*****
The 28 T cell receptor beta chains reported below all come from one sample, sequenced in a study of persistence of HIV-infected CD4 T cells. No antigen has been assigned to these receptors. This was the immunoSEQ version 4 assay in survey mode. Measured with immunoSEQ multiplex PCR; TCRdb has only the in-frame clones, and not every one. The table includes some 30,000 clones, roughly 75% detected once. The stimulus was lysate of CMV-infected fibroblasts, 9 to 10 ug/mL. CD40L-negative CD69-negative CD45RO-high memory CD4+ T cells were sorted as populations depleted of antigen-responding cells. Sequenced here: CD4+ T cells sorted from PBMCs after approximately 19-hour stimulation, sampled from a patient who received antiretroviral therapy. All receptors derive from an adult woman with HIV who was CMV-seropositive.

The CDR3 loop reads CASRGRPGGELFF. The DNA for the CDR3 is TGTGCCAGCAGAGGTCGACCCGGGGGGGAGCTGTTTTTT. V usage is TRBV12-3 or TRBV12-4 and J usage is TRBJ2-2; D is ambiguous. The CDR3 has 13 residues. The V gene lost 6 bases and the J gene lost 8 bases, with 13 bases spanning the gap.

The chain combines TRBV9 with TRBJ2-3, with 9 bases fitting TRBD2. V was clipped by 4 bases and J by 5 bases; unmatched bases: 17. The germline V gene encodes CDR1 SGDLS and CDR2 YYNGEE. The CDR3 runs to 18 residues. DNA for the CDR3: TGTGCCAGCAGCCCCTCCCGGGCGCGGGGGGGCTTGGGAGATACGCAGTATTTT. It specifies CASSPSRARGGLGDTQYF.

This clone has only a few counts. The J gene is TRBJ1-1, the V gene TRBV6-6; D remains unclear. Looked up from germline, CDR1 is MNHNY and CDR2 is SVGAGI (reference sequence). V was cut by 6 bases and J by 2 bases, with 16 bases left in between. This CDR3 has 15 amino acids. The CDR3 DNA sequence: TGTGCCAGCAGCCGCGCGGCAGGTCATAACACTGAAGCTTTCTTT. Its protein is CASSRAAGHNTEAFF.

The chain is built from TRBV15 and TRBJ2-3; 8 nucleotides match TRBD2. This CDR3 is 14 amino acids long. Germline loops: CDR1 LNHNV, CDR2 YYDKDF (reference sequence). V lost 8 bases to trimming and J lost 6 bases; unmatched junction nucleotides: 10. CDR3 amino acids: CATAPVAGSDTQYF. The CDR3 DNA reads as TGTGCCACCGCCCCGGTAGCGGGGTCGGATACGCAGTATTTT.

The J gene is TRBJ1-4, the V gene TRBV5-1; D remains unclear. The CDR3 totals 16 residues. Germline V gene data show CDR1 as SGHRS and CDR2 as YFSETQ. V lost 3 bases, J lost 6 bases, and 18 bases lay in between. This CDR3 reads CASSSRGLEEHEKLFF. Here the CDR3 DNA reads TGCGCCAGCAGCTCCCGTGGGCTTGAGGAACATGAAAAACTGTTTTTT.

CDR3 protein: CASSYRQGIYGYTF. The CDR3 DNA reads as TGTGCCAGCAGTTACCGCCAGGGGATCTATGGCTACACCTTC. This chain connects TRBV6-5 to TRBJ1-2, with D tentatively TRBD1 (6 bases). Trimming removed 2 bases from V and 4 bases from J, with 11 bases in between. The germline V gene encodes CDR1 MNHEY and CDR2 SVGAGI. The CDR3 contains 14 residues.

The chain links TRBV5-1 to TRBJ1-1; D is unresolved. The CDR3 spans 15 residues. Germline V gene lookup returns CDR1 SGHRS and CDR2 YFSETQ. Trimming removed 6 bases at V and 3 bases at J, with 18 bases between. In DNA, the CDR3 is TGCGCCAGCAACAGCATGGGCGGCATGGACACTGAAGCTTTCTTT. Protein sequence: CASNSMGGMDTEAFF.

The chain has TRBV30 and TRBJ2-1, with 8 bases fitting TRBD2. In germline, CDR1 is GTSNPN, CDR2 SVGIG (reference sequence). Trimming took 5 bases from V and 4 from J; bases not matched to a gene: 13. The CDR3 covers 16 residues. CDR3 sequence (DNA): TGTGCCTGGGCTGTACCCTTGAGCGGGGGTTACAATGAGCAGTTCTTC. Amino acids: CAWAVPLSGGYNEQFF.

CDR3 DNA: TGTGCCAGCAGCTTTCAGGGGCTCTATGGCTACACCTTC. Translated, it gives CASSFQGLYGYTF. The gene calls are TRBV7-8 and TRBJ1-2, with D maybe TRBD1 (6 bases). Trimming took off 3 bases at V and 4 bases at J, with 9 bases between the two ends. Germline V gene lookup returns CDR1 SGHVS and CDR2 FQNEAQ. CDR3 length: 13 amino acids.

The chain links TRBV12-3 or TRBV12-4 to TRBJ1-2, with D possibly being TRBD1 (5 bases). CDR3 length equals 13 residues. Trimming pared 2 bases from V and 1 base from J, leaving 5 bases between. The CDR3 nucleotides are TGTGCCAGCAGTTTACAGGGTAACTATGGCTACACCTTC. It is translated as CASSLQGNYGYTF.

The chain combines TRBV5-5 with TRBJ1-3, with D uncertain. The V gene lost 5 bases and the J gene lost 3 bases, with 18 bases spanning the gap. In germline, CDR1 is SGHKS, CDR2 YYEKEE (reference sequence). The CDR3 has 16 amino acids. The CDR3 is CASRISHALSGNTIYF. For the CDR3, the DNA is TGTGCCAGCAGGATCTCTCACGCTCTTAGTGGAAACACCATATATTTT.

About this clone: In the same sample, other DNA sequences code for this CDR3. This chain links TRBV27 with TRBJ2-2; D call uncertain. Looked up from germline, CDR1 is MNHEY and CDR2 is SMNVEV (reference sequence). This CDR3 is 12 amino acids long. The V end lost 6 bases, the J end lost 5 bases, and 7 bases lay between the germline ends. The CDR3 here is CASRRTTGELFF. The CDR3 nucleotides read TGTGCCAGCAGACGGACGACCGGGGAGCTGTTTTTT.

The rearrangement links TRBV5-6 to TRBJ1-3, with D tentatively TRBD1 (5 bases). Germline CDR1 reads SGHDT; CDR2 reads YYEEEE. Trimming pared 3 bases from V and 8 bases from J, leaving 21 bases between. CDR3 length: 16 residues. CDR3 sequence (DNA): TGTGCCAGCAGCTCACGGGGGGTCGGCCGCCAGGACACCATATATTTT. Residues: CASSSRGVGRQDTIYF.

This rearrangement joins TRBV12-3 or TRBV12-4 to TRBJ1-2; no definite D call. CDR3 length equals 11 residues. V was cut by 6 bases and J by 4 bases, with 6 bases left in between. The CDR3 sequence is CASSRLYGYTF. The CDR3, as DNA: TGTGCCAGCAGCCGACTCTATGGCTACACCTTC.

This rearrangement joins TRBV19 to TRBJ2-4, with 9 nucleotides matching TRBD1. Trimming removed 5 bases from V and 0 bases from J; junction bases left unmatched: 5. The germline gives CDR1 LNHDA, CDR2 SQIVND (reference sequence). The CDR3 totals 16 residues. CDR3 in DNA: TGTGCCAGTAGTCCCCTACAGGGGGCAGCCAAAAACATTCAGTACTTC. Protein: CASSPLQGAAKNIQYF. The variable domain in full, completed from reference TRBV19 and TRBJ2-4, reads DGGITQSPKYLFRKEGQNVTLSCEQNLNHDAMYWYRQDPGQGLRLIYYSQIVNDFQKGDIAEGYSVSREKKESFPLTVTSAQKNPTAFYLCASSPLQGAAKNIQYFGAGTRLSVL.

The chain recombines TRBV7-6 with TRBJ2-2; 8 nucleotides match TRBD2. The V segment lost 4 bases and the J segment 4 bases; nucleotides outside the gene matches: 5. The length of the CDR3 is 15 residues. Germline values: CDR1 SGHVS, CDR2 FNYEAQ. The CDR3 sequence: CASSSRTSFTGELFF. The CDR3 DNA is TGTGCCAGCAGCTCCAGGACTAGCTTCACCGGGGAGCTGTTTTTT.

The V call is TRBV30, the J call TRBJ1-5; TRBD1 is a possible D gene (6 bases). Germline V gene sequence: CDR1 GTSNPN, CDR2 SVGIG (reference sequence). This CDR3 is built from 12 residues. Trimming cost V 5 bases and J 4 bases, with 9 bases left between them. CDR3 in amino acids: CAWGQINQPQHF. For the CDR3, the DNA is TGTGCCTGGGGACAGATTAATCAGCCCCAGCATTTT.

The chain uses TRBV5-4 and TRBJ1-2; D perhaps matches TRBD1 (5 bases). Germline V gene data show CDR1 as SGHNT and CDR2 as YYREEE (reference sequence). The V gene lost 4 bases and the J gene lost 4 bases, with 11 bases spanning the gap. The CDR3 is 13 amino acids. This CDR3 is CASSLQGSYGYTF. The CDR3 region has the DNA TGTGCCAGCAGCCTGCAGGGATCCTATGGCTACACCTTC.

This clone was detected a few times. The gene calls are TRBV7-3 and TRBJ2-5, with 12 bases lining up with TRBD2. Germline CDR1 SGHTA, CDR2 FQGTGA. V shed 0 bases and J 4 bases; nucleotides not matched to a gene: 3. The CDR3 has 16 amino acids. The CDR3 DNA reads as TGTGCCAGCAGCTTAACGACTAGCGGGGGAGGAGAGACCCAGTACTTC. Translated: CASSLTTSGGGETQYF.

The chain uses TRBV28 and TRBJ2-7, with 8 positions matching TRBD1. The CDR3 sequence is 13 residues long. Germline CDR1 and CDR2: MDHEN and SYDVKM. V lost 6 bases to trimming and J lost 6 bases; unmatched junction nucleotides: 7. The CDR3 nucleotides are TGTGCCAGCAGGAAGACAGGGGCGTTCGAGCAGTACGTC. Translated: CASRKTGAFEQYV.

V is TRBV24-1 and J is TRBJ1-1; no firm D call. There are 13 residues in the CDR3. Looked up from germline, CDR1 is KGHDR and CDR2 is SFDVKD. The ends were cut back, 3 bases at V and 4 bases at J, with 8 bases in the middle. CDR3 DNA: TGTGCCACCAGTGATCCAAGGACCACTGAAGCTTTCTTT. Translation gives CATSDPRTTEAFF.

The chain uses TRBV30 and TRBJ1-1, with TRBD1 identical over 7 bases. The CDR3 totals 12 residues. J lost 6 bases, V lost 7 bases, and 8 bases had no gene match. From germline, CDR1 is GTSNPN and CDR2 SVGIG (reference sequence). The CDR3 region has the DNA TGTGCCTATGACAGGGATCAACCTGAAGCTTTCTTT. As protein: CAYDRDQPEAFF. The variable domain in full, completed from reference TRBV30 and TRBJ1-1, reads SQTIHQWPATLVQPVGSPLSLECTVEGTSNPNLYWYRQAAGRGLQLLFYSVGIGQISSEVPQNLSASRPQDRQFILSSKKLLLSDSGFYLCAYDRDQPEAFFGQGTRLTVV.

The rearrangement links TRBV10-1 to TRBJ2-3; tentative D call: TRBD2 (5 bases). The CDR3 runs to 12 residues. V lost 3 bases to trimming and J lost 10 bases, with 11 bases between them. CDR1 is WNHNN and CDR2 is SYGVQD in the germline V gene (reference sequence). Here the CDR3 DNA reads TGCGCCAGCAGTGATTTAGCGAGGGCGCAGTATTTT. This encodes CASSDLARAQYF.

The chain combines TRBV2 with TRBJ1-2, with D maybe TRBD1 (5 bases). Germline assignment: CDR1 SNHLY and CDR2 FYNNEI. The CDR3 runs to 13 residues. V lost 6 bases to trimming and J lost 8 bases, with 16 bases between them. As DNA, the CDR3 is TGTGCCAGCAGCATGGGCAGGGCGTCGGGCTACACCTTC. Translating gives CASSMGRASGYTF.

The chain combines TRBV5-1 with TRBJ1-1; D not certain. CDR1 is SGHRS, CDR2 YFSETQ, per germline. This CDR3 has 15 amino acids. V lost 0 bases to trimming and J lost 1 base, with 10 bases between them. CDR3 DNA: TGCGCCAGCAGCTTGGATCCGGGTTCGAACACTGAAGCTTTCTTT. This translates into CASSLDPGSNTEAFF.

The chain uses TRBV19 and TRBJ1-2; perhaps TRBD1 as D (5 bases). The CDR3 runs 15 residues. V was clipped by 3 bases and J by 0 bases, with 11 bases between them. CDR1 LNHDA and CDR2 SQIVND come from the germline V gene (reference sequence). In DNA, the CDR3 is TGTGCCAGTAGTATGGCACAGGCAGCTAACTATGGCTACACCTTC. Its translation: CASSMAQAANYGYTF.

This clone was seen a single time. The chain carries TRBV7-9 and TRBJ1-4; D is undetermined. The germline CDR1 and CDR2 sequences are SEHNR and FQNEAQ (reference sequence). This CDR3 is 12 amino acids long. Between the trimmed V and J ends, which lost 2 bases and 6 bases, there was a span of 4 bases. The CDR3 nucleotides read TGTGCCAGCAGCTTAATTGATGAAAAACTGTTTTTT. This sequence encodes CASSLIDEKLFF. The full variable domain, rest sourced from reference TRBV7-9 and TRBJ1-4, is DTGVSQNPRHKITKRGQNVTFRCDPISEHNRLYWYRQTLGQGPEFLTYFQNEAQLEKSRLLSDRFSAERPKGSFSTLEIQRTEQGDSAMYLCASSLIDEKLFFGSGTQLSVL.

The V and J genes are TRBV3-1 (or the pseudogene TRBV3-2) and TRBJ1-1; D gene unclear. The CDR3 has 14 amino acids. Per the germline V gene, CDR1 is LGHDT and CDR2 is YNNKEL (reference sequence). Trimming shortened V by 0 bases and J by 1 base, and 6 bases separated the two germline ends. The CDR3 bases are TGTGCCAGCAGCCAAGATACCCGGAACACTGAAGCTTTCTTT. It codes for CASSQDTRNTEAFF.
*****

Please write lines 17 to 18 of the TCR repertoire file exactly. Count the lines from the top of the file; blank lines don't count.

The chain recombines TRBV7-6 with TRBJ2-2; 8 nucleotides match TRBD2. The V segment lost 4 bases and the J segment 4 bases; nucleotides outside the gene matches: 5. The length of the CDR3 is 15 residues. Germline values: CDR1 SGHVS, CDR2 FNYEAQ. The CDR3 sequence: CASSSRTSFTGELFF. The CDR3 DNA is TGTGCCAGCAGCTCCAGGACTAGCTTCACCGGGGAGCTGTTTTTT.

The V call is TRBV30, the J call TRBJ1-5; TRBD1 is a possible D gene (6 bases). Germline V gene sequence: CDR1 GTSNPN, CDR2 SVGIG (reference sequence). This CDR3 is built from 12 residues. Trimming cost V 5 bases and J 4 bases, with 9 bases left between them. CDR3 in amino acids: CAWGQINQPQHF. For the CDR3, the DNA is TGTGCCTGGGGACAGATTAATCAGCCCCAGCATTTT.